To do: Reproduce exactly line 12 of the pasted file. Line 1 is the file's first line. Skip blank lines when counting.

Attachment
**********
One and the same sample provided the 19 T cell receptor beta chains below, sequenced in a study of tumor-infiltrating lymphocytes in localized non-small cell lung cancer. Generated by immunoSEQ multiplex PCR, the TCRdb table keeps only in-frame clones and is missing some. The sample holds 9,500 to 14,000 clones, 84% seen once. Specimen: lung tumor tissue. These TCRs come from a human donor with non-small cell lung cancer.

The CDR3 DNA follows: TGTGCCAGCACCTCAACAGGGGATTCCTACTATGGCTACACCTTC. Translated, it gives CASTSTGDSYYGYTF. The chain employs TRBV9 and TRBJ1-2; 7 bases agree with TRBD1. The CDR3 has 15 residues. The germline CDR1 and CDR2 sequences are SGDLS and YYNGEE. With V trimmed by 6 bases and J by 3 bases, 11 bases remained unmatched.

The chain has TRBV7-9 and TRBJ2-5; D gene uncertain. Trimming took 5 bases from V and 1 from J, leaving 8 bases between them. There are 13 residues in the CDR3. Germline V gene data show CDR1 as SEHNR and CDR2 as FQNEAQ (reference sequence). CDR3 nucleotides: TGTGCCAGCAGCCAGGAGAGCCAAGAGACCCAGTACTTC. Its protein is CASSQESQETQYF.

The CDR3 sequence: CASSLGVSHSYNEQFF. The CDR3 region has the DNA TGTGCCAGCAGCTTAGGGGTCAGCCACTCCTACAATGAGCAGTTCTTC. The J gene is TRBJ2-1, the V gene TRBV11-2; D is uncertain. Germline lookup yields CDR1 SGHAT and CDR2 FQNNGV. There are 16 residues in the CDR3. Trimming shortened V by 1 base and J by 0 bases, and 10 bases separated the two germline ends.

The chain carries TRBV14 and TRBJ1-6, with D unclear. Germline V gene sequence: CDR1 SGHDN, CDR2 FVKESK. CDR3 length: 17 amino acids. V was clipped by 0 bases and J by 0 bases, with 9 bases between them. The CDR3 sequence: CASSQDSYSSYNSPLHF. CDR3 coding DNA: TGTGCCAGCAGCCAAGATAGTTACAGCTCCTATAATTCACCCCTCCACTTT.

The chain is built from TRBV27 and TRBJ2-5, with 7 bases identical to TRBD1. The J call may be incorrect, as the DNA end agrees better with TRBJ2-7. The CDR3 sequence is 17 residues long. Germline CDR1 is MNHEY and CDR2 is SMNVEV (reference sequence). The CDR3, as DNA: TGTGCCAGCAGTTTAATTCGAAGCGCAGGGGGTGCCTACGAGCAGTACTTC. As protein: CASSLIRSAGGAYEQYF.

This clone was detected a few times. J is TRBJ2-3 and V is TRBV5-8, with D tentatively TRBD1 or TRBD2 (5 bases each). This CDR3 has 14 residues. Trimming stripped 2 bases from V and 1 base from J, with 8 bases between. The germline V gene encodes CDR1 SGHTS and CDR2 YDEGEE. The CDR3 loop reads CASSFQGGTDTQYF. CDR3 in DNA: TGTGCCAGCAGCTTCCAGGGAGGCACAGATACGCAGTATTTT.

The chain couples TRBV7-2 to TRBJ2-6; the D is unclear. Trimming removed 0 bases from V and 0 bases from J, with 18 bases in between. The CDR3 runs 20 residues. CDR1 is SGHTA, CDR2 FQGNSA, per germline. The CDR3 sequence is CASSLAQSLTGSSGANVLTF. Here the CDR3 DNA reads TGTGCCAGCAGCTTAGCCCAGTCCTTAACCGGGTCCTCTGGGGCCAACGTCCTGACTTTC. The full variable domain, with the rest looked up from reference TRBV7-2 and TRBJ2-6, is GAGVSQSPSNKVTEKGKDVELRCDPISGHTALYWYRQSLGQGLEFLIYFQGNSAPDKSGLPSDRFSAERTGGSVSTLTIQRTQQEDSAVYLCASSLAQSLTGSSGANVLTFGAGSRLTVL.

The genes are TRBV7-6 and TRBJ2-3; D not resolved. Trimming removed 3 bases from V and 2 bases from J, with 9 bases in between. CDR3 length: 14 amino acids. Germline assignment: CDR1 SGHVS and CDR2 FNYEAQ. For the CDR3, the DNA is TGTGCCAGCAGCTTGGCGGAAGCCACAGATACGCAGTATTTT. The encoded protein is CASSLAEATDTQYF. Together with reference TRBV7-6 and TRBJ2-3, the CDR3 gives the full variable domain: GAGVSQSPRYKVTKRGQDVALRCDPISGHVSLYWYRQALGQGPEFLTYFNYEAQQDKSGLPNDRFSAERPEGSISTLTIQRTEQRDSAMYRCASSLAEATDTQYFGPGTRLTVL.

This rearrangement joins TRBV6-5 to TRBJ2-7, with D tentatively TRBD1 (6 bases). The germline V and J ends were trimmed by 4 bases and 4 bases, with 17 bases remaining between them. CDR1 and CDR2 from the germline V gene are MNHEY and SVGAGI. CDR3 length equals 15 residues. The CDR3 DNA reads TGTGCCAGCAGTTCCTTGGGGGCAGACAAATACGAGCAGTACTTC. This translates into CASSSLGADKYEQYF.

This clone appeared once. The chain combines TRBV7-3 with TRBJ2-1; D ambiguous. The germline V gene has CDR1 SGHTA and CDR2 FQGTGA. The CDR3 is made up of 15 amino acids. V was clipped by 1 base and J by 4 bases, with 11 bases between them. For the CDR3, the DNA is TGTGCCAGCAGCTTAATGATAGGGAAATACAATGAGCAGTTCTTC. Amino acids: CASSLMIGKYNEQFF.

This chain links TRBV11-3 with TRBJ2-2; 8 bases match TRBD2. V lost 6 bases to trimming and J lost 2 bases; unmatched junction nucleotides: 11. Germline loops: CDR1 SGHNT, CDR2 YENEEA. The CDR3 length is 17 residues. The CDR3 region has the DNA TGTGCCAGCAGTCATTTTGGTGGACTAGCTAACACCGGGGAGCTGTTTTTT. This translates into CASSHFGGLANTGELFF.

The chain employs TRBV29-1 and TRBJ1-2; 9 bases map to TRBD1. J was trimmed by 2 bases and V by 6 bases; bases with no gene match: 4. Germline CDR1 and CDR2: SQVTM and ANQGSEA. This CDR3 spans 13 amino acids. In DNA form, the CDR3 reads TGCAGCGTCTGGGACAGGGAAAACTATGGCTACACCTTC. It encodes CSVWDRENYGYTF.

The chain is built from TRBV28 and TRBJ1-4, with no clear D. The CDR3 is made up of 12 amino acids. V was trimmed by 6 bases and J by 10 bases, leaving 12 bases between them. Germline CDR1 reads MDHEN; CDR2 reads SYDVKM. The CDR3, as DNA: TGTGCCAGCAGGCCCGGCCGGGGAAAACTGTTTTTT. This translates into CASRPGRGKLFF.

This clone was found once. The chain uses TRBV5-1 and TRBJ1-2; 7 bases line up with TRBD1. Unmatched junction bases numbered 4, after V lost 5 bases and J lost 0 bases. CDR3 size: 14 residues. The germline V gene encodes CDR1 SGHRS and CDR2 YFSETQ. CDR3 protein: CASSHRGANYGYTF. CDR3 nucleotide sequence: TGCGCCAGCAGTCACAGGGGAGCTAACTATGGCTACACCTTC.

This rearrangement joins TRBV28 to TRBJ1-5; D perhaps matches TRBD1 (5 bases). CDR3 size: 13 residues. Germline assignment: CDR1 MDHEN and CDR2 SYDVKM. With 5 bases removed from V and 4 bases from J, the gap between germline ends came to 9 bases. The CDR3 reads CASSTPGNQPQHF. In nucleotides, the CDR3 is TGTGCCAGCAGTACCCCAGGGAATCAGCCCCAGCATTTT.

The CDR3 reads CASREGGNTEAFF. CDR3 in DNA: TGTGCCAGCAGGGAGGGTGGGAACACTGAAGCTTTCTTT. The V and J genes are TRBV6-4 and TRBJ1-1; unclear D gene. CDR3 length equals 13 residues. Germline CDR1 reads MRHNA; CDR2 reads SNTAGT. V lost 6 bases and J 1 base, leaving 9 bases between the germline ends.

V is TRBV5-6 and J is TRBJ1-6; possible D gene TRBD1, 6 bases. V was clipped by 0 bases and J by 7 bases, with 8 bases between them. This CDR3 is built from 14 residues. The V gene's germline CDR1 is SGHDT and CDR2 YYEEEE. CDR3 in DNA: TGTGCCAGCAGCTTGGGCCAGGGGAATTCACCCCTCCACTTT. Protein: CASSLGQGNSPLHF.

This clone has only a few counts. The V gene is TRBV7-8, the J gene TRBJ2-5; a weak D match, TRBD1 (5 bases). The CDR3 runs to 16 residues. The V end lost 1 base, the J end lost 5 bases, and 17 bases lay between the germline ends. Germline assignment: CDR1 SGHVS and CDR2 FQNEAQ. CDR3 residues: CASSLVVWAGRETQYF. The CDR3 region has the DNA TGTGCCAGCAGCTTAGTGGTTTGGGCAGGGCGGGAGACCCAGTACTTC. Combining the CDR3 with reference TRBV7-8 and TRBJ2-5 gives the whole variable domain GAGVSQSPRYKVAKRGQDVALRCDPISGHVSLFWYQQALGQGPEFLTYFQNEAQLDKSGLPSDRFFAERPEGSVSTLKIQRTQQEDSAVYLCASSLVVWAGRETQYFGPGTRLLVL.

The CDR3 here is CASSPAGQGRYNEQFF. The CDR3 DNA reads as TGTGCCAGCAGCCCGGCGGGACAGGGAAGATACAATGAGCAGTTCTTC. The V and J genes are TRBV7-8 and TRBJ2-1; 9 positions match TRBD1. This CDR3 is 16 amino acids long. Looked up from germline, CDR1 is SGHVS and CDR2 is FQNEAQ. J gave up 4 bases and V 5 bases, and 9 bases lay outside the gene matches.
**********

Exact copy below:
This chain links TRBV11-3 with TRBJ2-2; 8 bases match TRBD2. V lost 6 bases to trimming and J lost 2 bases; unmatched junction nucleotides: 11. Germline loops: CDR1 SGHNT, CDR2 YENEEA. The CDR3 length is 17 residues. The CDR3 region has the DNA TGTGCCAGCAGTCATTTTGGTGGACTAGCTAACACCGGGGAGCTGTTTTTT. This translates into CASSHFGGLANTGELFF.